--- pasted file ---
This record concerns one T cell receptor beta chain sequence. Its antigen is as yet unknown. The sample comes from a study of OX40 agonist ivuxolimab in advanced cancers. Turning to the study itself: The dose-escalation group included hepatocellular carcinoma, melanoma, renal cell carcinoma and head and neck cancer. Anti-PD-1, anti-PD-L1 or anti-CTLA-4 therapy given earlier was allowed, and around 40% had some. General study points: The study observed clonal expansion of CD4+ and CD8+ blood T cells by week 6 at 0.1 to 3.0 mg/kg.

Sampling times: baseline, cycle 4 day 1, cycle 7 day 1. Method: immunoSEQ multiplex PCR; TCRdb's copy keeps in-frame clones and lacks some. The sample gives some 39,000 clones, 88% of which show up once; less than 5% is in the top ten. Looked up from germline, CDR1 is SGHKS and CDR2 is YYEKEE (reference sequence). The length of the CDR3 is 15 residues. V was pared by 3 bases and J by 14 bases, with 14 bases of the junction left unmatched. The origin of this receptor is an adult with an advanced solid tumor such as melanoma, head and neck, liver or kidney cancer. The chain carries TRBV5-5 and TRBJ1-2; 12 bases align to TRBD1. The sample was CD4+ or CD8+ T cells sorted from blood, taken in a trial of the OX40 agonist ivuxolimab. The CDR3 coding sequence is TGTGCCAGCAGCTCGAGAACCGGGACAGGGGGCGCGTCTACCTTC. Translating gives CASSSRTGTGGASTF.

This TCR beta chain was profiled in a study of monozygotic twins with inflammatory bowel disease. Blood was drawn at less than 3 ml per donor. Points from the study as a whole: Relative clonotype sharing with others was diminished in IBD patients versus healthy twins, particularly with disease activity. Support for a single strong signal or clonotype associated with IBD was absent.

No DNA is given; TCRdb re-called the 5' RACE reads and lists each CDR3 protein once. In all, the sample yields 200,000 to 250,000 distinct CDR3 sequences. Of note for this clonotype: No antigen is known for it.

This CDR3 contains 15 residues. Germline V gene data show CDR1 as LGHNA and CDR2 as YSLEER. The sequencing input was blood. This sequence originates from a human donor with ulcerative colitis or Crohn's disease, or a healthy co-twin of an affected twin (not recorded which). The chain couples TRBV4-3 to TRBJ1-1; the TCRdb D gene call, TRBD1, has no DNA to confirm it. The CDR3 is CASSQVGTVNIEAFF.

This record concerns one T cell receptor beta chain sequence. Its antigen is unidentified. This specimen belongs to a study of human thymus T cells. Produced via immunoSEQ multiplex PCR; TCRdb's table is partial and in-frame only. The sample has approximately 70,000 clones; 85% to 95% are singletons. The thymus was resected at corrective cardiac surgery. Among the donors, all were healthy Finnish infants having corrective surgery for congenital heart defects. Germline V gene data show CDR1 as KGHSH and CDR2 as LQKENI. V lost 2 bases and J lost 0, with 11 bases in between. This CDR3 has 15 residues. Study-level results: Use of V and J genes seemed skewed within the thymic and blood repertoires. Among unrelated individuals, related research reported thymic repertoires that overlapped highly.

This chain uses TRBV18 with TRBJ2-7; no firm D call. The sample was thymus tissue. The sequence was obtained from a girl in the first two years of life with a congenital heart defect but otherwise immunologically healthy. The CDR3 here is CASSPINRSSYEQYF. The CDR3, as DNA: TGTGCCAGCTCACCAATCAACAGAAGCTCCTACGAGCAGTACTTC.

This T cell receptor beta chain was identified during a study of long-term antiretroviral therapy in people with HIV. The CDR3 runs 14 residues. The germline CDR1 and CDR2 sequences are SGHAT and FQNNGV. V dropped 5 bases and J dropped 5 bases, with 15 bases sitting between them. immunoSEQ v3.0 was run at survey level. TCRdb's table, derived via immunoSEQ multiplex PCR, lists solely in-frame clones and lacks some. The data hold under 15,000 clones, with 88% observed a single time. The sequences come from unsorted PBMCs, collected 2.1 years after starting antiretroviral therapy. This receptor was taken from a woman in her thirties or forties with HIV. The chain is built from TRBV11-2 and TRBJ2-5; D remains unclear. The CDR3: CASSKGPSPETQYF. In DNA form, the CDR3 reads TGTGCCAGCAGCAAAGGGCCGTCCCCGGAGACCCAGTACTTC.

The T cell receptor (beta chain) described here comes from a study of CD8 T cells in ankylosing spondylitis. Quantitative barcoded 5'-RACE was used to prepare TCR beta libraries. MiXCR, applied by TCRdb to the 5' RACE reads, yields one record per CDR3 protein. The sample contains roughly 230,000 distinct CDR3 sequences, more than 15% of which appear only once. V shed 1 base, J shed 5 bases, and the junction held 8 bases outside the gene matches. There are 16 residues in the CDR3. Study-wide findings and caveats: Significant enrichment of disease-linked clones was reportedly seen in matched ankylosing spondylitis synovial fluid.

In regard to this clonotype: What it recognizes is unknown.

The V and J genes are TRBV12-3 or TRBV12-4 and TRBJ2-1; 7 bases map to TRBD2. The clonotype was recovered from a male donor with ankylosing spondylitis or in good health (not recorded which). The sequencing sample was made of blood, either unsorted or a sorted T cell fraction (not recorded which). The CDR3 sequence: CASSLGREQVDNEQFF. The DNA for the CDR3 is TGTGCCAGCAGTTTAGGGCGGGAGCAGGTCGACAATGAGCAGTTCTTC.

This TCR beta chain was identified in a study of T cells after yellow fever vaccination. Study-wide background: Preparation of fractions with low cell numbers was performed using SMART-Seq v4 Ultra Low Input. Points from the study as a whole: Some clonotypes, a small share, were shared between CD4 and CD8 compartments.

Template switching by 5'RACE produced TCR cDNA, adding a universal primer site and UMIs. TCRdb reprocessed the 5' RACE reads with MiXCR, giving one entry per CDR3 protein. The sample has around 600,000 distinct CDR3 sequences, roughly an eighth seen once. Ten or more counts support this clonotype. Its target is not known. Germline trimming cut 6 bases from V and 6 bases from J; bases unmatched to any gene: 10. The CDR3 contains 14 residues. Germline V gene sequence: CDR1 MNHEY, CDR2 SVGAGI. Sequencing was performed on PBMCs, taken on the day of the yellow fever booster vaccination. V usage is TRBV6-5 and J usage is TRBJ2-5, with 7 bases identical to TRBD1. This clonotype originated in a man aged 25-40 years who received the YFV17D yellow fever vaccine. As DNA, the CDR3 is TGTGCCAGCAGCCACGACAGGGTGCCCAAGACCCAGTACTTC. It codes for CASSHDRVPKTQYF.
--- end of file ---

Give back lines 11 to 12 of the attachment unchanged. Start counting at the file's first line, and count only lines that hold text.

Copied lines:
The V and J genes are TRBV12-3 or TRBV12-4 and TRBJ2-1; 7 bases map to TRBD2. The clonotype was recovered from a male donor with ankylosing spondylitis or in good health (not recorded which). The sequencing sample was made of blood, either unsorted or a sorted T cell fraction (not recorded which). The CDR3 sequence: CASSLGREQVDNEQFF. The DNA for the CDR3 is TGTGCCAGCAGTTTAGGGCGGGAGCAGGTCGACAATGAGCAGTTCTTC.

This TCR beta chain was identified in a study of T cells after yellow fever vaccination. Study-wide background: Preparation of fractions with low cell numbers was performed using SMART-Seq v4 Ultra Low Input. Points from the study as a whole: Some clonotypes, a small share, were shared between CD4 and CD8 compartments.